ChatGPT, a chatbot powered by artificial intelligence, has caught the world’s attention because of its ability to produce sophisticated, even human-like, responses to user prompts, raising questions about how this technology can be used ethically and what its existence means for how Christians understand their own humanity.
Developed by OpenAI and released in November 2022, ChatGPT is the latest innovation in what is called generative AI. It has both garnered praise and raised concerns.
ChatGPT has the potential to upset the tech industry in ways we cannot yet even predict. It also presents potential dangers such as more advanced phishing schemes and cyberattacks, as well as questionable academic work.
This article is the first in a series of interviews with Christian technology experts and ethicists who are grappling with the moral and ethical implications of the AI technology innovations ChatGPT represents.
Dr. John Wyatt is Emeritus Professor of Neonatal Pediatrics, Ethics, and Perinatology at University College in London, as well as a senior researcher at the Faraday Institute for Science and Religion in Cambridge. He is editor of the book “The Robot Will See You Now: Artificial Intelligence and the Christian Faith.” He is also host of the “Matters of Life and Death” podcast and was recently featured on Premier’s “Unbelievable?”
Working as a pediatrician specializing in neonatal care for more than 25 years, Dr. Wyatt became increasingly aware of the bioethical questions brought to bear by technology. He currently focuses most of his work on the ethical, philosophical, and theological issues raised by rapidly advancing technology.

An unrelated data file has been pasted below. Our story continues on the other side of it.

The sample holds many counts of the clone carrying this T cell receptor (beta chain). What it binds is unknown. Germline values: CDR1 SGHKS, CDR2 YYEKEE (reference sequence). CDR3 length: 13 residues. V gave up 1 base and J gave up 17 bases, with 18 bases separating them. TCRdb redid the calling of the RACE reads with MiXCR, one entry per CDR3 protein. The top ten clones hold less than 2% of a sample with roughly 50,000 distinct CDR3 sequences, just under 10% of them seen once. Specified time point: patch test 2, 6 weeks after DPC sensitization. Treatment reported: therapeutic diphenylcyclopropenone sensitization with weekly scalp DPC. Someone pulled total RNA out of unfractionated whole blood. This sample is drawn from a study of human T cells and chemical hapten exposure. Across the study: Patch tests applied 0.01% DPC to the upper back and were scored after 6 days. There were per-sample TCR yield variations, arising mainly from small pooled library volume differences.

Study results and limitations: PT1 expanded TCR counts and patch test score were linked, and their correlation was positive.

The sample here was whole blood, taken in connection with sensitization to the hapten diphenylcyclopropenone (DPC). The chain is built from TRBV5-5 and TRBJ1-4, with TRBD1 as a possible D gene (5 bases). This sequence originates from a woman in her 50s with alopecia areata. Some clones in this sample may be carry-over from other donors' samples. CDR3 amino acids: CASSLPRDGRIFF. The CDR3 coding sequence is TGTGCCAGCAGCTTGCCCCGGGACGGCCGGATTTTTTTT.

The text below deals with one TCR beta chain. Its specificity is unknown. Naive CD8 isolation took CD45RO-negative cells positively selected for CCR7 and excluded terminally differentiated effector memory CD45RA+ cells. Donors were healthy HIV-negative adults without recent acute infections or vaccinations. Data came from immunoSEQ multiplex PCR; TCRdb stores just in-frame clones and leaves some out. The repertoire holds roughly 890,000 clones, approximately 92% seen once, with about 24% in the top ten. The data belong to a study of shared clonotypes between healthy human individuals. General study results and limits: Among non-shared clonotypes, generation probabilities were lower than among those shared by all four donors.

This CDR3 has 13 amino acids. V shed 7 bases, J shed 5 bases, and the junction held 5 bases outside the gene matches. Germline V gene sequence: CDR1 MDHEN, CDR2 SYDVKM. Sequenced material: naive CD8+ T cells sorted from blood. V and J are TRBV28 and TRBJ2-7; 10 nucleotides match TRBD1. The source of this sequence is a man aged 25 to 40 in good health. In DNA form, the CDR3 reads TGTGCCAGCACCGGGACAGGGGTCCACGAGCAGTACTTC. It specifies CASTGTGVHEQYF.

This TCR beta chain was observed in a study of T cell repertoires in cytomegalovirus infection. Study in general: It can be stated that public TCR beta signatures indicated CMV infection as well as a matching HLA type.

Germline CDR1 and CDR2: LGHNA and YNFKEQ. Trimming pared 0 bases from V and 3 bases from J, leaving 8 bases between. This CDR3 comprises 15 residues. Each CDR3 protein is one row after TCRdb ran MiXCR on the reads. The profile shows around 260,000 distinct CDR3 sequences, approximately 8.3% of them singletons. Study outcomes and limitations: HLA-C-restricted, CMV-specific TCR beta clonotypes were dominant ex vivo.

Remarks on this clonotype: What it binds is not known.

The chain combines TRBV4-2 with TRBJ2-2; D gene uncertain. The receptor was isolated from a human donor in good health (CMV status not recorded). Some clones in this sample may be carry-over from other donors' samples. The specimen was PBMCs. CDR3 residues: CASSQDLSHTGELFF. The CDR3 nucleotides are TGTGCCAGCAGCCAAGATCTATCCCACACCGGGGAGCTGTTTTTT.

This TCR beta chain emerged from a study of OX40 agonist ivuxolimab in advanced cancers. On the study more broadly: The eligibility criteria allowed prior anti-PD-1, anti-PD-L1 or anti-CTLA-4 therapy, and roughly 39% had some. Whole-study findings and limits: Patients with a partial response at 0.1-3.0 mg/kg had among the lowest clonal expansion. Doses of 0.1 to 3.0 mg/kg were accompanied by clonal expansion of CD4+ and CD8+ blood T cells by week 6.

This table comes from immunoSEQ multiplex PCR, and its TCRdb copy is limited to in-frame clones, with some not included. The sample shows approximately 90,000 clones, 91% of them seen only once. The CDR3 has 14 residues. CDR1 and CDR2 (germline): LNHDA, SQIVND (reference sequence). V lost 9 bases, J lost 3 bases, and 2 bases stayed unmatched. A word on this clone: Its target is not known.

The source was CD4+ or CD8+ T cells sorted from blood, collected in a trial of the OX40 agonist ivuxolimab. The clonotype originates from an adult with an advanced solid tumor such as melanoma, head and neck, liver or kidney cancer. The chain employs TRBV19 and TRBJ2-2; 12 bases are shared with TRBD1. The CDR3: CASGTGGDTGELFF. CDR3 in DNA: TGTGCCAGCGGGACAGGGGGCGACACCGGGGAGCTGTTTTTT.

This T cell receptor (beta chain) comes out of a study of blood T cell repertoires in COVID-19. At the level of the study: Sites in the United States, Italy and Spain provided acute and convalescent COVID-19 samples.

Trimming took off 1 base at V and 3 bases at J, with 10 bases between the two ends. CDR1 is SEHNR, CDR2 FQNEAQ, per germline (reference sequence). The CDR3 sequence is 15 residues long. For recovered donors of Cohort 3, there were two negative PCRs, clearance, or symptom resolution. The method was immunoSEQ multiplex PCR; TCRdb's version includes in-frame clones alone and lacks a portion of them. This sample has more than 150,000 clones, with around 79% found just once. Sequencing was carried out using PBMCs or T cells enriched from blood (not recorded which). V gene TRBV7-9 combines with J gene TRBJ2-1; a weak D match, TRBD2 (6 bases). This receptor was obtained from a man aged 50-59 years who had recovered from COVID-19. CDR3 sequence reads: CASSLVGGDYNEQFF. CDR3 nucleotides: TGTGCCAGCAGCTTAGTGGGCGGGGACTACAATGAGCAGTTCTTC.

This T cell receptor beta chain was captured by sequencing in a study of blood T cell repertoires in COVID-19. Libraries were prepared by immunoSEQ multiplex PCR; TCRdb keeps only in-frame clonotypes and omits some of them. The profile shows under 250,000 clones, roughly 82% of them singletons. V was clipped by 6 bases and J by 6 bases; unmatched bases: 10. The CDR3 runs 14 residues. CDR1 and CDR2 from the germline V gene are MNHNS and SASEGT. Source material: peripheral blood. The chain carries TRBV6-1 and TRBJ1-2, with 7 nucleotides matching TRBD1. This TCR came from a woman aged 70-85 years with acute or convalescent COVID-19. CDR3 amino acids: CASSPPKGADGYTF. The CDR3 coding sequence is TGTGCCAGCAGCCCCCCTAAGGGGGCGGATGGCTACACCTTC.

Below are the questions we posed to Dr. Wyatt and his responses.
What benefits does ChatGPT offer? What are its pitfalls?
ChatGPT, and other similar AI technology, is capable of generating apparently intelligent, original, and human-like text in response to a specific prompt. These programs are examples of what is now called “generative AI,” algorithms that can create new content— including text, audio, and images—on the basis of patterns learned from vast amounts of training data.
OpenAI, the company that created the program, has struck a $10 billion deal with Microsoft, and this technology is now being built into Office software and the Bing search engine. Google is fast-tracking the rollout of its own chatbot, LaMDA. Other tech companies are about to release generative programs which are said to be even more sophisticated and human-like than ChatGPT.
We are about to move into a world where we may never know whether an article, a sermon, a student essay, a scientific paper, even a book, was created by a human being or by a mindless AI system or some combination of the two. And AIs are not only becoming scarily good at creating original text but also images, document design, architectural plans, music, computer code, and so on.
RELATED: How Well Does ChatGPT Understand Christian Theology?
The apparent advantages for anyone who has to create original text on a tight deadline are obvious. Some computer specialists are calling this new technology as important a breakthrough as the Internet itself. But there’s no doubt that there are many risks and pitfalls for everybody in the use of this extraordinary and powerful tool. And Christian leaders who are tempted to use these tools need to be particularly cautious.